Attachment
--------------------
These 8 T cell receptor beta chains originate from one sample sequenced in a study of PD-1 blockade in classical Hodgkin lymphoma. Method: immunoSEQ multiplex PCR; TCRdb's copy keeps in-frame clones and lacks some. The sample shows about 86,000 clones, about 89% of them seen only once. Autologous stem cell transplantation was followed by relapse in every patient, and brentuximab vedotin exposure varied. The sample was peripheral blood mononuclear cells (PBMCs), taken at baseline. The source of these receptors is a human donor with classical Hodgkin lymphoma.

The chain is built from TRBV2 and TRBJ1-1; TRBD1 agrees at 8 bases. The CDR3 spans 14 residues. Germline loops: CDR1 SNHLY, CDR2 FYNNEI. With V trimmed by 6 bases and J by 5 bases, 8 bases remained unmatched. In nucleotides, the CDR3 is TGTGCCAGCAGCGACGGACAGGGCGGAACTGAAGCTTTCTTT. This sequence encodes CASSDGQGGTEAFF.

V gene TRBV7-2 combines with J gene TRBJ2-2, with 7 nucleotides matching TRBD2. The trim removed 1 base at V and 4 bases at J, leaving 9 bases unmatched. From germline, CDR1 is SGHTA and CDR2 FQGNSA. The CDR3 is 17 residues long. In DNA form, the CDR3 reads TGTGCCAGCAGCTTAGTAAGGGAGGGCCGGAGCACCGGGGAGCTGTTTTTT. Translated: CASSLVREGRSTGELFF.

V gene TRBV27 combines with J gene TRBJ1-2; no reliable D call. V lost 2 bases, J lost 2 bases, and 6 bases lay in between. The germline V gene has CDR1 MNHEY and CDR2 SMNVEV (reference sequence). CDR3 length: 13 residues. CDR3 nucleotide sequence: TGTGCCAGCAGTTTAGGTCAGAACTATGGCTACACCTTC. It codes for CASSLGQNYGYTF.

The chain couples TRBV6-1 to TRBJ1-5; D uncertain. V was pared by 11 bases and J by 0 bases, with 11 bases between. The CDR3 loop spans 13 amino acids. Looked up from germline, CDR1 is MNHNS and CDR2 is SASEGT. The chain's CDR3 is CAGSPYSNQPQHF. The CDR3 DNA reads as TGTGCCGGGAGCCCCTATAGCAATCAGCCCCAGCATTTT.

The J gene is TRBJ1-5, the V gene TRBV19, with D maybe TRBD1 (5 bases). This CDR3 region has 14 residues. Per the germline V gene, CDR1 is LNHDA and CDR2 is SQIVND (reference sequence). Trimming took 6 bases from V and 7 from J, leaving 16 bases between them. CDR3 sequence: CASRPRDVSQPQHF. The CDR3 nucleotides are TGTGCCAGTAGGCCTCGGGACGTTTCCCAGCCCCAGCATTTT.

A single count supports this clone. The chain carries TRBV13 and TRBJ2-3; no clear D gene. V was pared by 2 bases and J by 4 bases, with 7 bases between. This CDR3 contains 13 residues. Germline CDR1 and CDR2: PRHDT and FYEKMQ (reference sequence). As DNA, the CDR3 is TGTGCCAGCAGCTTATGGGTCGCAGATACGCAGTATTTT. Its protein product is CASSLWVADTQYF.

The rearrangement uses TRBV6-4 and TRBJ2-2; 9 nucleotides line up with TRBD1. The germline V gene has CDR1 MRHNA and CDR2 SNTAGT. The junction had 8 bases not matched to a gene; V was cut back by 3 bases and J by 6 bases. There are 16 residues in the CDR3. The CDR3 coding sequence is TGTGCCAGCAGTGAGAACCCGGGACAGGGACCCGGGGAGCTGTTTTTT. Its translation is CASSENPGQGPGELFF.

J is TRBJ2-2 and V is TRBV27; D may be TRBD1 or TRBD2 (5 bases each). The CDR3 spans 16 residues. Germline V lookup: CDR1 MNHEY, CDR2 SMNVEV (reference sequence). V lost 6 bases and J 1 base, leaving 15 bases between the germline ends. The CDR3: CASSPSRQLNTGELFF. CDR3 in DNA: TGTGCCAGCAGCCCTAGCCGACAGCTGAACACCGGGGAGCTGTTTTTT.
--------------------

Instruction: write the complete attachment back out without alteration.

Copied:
These 8 T cell receptor beta chains originate from one sample sequenced in a study of PD-1 blockade in classical Hodgkin lymphoma. Method: immunoSEQ multiplex PCR; TCRdb's copy keeps in-frame clones and lacks some. The sample shows about 86,000 clones, about 89% of them seen only once. Autologous stem cell transplantation was followed by relapse in every patient, and brentuximab vedotin exposure varied. The sample was peripheral blood mononuclear cells (PBMCs), taken at baseline. The source of these receptors is a human donor with classical Hodgkin lymphoma.

The chain is built from TRBV2 and TRBJ1-1; TRBD1 agrees at 8 bases. The CDR3 spans 14 residues. Germline loops: CDR1 SNHLY, CDR2 FYNNEI. With V trimmed by 6 bases and J by 5 bases, 8 bases remained unmatched. In nucleotides, the CDR3 is TGTGCCAGCAGCGACGGACAGGGCGGAACTGAAGCTTTCTTT. This sequence encodes CASSDGQGGTEAFF.

V gene TRBV7-2 combines with J gene TRBJ2-2, with 7 nucleotides matching TRBD2. The trim removed 1 base at V and 4 bases at J, leaving 9 bases unmatched. From germline, CDR1 is SGHTA and CDR2 FQGNSA. The CDR3 is 17 residues long. In DNA form, the CDR3 reads TGTGCCAGCAGCTTAGTAAGGGAGGGCCGGAGCACCGGGGAGCTGTTTTTT. Translated: CASSLVREGRSTGELFF.

V gene TRBV27 combines with J gene TRBJ1-2; no reliable D call. V lost 2 bases, J lost 2 bases, and 6 bases lay in between. The germline V gene has CDR1 MNHEY and CDR2 SMNVEV (reference sequence). CDR3 length: 13 residues. CDR3 nucleotide sequence: TGTGCCAGCAGTTTAGGTCAGAACTATGGCTACACCTTC. It codes for CASSLGQNYGYTF.

The chain couples TRBV6-1 to TRBJ1-5; D uncertain. V was pared by 11 bases and J by 0 bases, with 11 bases between. The CDR3 loop spans 13 amino acids. Looked up from germline, CDR1 is MNHNS and CDR2 is SASEGT. The chain's CDR3 is CAGSPYSNQPQHF. The CDR3 DNA reads as TGTGCCGGGAGCCCCTATAGCAATCAGCCCCAGCATTTT.

The J gene is TRBJ1-5, the V gene TRBV19, with D maybe TRBD1 (5 bases). This CDR3 region has 14 residues. Per the germline V gene, CDR1 is LNHDA and CDR2 is SQIVND (reference sequence). Trimming took 6 bases from V and 7 from J, leaving 16 bases between them. CDR3 sequence: CASRPRDVSQPQHF. The CDR3 nucleotides are TGTGCCAGTAGGCCTCGGGACGTTTCCCAGCCCCAGCATTTT.

A single count supports this clone. The chain carries TRBV13 and TRBJ2-3; no clear D gene. V was pared by 2 bases and J by 4 bases, with 7 bases between. This CDR3 contains 13 residues. Germline CDR1 and CDR2: PRHDT and FYEKMQ (reference sequence). As DNA, the CDR3 is TGTGCCAGCAGCTTATGGGTCGCAGATACGCAGTATTTT. Its protein product is CASSLWVADTQYF.

The rearrangement uses TRBV6-4 and TRBJ2-2; 9 nucleotides line up with TRBD1. The germline V gene has CDR1 MRHNA and CDR2 SNTAGT. The junction had 8 bases not matched to a gene; V was cut back by 3 bases and J by 6 bases. There are 16 residues in the CDR3. The CDR3 coding sequence is TGTGCCAGCAGTGAGAACCCGGGACAGGGACCCGGGGAGCTGTTTTTT. Its translation is CASSENPGQGPGELFF.

J is TRBJ2-2 and V is TRBV27; D may be TRBD1 or TRBD2 (5 bases each). The CDR3 spans 16 residues. Germline V lookup: CDR1 MNHEY, CDR2 SMNVEV (reference sequence). V lost 6 bases and J 1 base, leaving 15 bases between the germline ends. The CDR3: CASSPSRQLNTGELFF. CDR3 in DNA: TGTGCCAGCAGCCCTAGCCGACAGCTGAACACCGGGGAGCTGTTTTTT.